By Dr. Mark Clark and Dr. Savanna Barry
If you’ve been to Cedar Key lately, you may have noticed heavy machinery and lots of activity going on at Joe Raines Beach and adjacent properties (pictured above). This activity is all due to the Cedar Key Living Shoreline and Tyree Canal Enhancement Project, led by Dr. Mark Clark and Cedar Key residents Bill Delaino and David Beach. This project has been years in the making and is very exciting for the community because it will enhance the natural and cultural resources along this stretch of shoreline.
What is a “Living Shoreline”? The National Oceanographic and Atmospheric Administration (NOAA) defines a living shoreline as “a shoreline management practice that provides erosion control benefits; protects, restores, or enhances natural shoreline habitat; and maintains coastal processes through the strategic placement of plants, stone, sand fill, and other structural organic materials (e.g. biologs, oyster reefs, etc).” The basic idea is that erosion can be halted and reversed by restoring natural ecosystems such as marsh vegetation and oyster reefs in a strategic (engineered) way. A living shoreline can retain coastal sediments locally and adapt to changes in water levels via natural processes, unlike a seawall or other “hardened shoreline”.
Why Joe Raines Beach and Tyree Canal? Over the past two decades the unvegetated shoreline along and in front of Joe Rains Beach and the beach down to the Tyree Canal have been eroding. The result has been significant loss of beach and vegetation, undermining of the seawall, constant replacement of gravel and repair of landscaping along the seawall. Sand eroding from this section of the beach is then transported and deposited in the Tyree Canal. Infill of the canal opening, which is now almost completely blocked, has impacted navigation of boats in the canal and degraded water quality to the point that clam hatcheries and nurseries have had to relocate or shut down during summer months when the water temperature just gets too hot. In short, the shoreline erosion and infill of the canal has degraded local environmental quality and reduced the utility of the Tyree Canal for clamming operations.
How is this project being implemented? To protect the eroding shoreline and restore navigability and water quality in the canal, two projects are being implemented. The first project is to realign the opening of the canal to where it was excavated prior to the 1960’s (dredging of the red area in the image to the right). This will facilitate a deeper straight line access to the canal and will increase flushing during tidal exchange thereby improving water quality. Dredge spoil from the canal realignment will be distributed in the area of Joe Raines Beach to raise the soil elevation and make the area more conducive for the establishment of saltmarsh species. Once the dredge spoils have been added, the area will be planted with Smooth cordgrass and Saltmeadow cordgrass, which are two native grasses commonly found in the area (planing in green areas in the image to the right). To help protect the vegetation during establishment a temporary breakwater will be constructed and specially engineered sandbags and recycled clambags filled with clamshell will be used to stabilize the sand. There will also be two small oyster reefs created just offshore of the saltmarsh to help reduce wave energy in the future. Planting elevations and the design of the saltmarsh shoreline and oyster reefs are meant to mimic the already existing and well established shoreline to the southeast of the project site. By combining this “living shoreline” with the existing seawall; upland property can be protected on one side while also providing valuable ecosystem services on the waterward side. Dr. Clark is researching the success of each phase of the project and his team hopes this research and demonstration project will guide future efforts to address shoreline erosion and sea-level rise.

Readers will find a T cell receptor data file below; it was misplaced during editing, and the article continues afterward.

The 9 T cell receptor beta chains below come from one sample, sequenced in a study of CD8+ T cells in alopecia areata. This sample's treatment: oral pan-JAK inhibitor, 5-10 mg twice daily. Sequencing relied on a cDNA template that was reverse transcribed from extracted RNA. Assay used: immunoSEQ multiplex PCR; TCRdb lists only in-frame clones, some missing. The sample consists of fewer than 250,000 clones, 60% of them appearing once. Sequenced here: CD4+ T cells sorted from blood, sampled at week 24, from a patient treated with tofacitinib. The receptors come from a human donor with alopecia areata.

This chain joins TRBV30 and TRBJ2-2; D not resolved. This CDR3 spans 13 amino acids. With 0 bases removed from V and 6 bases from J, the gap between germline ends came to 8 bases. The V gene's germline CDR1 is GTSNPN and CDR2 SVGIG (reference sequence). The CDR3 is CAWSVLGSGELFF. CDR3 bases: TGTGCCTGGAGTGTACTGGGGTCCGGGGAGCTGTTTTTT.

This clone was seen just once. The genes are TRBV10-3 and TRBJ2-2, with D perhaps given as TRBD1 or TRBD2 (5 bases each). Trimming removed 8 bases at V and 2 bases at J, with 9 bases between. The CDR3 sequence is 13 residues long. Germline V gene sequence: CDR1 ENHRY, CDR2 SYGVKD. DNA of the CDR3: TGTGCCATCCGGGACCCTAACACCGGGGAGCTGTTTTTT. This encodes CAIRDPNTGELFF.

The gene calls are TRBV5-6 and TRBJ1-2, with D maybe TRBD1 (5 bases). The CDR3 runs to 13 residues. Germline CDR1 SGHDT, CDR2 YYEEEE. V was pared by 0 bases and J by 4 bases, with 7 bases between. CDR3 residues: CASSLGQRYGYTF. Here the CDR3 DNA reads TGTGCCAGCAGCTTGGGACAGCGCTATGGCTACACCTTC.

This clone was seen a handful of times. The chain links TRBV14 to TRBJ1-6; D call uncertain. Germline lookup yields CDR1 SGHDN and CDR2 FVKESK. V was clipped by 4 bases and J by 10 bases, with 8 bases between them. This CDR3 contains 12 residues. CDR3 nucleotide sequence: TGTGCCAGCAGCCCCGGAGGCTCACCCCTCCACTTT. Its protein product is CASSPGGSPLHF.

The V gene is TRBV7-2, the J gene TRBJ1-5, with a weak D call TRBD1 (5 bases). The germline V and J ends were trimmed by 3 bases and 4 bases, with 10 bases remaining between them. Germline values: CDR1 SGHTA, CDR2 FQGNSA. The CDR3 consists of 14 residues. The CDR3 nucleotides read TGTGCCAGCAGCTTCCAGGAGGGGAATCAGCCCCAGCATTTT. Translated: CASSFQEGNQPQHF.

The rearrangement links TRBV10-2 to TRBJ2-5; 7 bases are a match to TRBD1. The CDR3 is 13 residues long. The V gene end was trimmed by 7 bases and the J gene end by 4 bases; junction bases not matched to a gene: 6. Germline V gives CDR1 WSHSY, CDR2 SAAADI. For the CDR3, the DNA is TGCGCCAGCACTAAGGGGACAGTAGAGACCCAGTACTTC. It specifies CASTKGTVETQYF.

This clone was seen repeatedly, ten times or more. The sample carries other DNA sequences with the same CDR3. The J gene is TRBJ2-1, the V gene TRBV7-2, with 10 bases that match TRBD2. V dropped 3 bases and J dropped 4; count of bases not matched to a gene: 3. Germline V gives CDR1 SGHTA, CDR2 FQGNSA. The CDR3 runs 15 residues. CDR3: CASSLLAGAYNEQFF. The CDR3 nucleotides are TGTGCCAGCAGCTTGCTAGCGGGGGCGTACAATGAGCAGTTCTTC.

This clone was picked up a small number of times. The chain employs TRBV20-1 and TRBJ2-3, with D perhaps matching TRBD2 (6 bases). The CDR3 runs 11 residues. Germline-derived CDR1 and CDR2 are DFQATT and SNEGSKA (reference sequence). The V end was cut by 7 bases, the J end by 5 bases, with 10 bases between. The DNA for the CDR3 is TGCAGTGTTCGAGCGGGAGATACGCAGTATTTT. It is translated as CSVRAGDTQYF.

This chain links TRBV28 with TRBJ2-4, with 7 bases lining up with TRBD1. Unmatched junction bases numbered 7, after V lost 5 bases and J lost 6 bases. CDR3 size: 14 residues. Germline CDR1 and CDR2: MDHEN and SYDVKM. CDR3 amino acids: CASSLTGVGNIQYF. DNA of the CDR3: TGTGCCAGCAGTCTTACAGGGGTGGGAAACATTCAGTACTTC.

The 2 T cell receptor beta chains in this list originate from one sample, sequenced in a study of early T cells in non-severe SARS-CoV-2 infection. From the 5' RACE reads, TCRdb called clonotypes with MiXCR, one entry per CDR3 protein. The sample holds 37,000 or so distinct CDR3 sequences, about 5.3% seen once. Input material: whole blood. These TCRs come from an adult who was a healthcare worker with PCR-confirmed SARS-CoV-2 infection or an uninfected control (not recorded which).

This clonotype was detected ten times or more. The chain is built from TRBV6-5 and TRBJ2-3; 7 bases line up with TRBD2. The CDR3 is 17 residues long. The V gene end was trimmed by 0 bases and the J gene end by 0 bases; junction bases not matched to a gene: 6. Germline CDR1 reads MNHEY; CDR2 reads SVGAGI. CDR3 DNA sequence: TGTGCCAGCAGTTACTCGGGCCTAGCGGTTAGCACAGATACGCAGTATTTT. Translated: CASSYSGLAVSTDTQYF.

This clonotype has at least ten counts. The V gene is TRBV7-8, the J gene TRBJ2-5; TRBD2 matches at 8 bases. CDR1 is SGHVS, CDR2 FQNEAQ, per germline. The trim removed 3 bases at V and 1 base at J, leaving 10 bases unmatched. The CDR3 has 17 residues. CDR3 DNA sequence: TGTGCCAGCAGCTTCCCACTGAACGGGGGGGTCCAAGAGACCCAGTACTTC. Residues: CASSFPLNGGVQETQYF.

Who is involved? There are multiple groups and individuals involved in the project including the City of Cedar Key, Clam Farmers, residents along the canal and shoreline, the University of Florida Extension Service, Florida Sea Grant and the Nature Coast Biological Station, not to mention the many state and federal agencies who have been involved in the permitting process. If you are interested and would like to learn more about the project please contact Dr. Mark Clark firstname.lastname@example.org or Dr. Savanna Barry email@example.com.
Photos: Dr. Mark Clark, UF IFAS Communications